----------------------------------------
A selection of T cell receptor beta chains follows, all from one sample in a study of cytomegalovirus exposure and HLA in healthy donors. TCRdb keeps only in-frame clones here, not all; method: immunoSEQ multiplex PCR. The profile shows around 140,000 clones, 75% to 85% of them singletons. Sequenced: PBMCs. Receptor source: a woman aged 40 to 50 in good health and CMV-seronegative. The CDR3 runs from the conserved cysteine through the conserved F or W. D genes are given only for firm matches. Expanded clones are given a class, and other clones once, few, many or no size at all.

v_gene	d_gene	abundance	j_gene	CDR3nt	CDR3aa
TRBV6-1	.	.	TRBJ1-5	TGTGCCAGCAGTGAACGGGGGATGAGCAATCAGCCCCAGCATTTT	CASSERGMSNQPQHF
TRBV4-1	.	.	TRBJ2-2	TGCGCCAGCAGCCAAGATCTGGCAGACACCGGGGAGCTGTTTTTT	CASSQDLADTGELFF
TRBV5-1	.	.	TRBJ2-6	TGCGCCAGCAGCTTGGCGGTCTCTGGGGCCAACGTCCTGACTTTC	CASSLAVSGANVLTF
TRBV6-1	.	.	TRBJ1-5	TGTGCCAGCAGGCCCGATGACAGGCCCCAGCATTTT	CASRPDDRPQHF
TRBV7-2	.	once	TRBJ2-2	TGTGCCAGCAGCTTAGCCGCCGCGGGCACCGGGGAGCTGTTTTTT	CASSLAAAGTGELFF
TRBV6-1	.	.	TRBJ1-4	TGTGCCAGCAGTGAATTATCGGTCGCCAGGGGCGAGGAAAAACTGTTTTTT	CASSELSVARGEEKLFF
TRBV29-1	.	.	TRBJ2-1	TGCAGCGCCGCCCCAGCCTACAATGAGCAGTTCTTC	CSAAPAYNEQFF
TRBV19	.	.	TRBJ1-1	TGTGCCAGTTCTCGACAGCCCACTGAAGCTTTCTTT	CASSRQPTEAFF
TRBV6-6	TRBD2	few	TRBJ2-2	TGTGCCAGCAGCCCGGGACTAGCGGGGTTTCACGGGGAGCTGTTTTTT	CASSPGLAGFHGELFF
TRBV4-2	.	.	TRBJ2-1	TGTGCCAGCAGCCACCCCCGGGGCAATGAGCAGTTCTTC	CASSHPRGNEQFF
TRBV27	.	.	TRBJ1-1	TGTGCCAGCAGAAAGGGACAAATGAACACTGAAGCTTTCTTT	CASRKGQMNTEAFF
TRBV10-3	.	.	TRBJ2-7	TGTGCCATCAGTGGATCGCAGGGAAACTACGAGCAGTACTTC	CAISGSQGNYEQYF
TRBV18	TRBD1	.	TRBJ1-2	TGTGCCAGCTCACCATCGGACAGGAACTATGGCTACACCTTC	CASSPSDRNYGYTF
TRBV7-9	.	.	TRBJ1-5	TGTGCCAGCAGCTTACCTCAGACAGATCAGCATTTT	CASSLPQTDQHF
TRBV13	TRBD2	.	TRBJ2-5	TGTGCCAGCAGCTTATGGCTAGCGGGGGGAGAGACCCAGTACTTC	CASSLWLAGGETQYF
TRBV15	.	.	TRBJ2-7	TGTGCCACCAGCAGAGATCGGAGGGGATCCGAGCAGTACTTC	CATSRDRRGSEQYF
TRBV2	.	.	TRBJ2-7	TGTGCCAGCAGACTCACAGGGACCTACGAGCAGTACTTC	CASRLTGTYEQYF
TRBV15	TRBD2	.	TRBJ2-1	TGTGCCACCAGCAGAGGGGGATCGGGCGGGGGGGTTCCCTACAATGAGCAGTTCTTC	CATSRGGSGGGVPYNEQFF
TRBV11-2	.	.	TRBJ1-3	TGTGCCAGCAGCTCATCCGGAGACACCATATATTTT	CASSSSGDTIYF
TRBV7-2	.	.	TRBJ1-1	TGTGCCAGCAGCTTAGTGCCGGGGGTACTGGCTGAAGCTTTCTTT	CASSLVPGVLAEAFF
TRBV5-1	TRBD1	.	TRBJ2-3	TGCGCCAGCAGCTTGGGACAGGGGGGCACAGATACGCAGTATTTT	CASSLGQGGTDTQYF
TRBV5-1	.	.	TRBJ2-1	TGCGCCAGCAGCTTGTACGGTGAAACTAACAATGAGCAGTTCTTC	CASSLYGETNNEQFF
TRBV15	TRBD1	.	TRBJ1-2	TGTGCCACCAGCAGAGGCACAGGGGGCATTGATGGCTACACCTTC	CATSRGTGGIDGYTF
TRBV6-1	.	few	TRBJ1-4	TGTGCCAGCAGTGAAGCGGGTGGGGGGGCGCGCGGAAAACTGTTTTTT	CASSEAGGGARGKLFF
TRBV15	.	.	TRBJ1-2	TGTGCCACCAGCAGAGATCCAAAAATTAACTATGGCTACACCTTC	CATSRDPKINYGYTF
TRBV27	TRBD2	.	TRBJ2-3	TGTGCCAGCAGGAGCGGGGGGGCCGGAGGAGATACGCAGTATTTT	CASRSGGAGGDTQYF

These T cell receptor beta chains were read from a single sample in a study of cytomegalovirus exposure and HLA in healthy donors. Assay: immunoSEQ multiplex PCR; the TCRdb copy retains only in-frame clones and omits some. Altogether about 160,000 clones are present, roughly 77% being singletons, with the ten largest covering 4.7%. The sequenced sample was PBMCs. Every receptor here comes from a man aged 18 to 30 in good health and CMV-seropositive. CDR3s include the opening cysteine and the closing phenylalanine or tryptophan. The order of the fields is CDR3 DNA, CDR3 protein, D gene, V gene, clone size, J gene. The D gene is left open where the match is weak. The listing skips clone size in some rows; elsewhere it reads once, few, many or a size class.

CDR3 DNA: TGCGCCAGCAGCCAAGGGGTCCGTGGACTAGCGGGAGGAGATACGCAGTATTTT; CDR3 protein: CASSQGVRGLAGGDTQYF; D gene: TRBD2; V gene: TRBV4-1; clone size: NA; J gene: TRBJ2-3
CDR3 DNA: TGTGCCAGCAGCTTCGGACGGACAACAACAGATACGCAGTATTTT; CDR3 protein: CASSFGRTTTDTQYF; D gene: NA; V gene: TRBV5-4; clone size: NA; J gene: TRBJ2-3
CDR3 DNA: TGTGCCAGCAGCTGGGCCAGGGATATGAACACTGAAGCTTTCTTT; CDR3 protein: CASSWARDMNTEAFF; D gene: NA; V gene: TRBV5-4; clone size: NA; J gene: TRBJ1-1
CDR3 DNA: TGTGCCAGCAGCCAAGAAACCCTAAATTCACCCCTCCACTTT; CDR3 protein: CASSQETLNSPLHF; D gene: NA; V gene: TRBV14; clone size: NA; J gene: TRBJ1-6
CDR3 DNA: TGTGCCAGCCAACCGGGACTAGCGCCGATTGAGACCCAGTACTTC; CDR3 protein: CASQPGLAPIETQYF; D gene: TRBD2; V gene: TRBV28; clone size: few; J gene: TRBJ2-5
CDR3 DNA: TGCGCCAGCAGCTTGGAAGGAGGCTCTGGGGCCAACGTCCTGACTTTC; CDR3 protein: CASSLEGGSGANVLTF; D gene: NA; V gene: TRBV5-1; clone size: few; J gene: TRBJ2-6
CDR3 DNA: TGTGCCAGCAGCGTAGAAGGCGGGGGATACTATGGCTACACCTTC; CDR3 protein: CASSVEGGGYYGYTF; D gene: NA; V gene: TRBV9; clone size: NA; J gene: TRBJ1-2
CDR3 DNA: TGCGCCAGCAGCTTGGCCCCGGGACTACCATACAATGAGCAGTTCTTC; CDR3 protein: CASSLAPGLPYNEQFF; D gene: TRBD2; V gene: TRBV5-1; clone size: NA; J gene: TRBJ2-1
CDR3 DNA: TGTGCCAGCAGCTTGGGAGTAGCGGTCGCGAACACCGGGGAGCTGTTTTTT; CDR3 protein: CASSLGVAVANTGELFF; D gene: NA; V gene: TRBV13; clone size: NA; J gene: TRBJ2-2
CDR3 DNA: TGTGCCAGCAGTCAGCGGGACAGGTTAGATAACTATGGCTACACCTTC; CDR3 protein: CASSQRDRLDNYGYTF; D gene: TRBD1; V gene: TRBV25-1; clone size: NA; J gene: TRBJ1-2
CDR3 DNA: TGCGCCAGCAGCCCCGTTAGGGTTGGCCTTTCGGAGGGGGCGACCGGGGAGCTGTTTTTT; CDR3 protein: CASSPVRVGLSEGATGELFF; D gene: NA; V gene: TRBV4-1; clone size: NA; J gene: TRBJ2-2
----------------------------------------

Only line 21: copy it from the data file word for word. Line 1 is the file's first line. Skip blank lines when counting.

TRBV11-2	.	.	TRBJ1-3	TGTGCCAGCAGCTCATCCGGAGACACCATATATTTT	CASSSSGDTIYF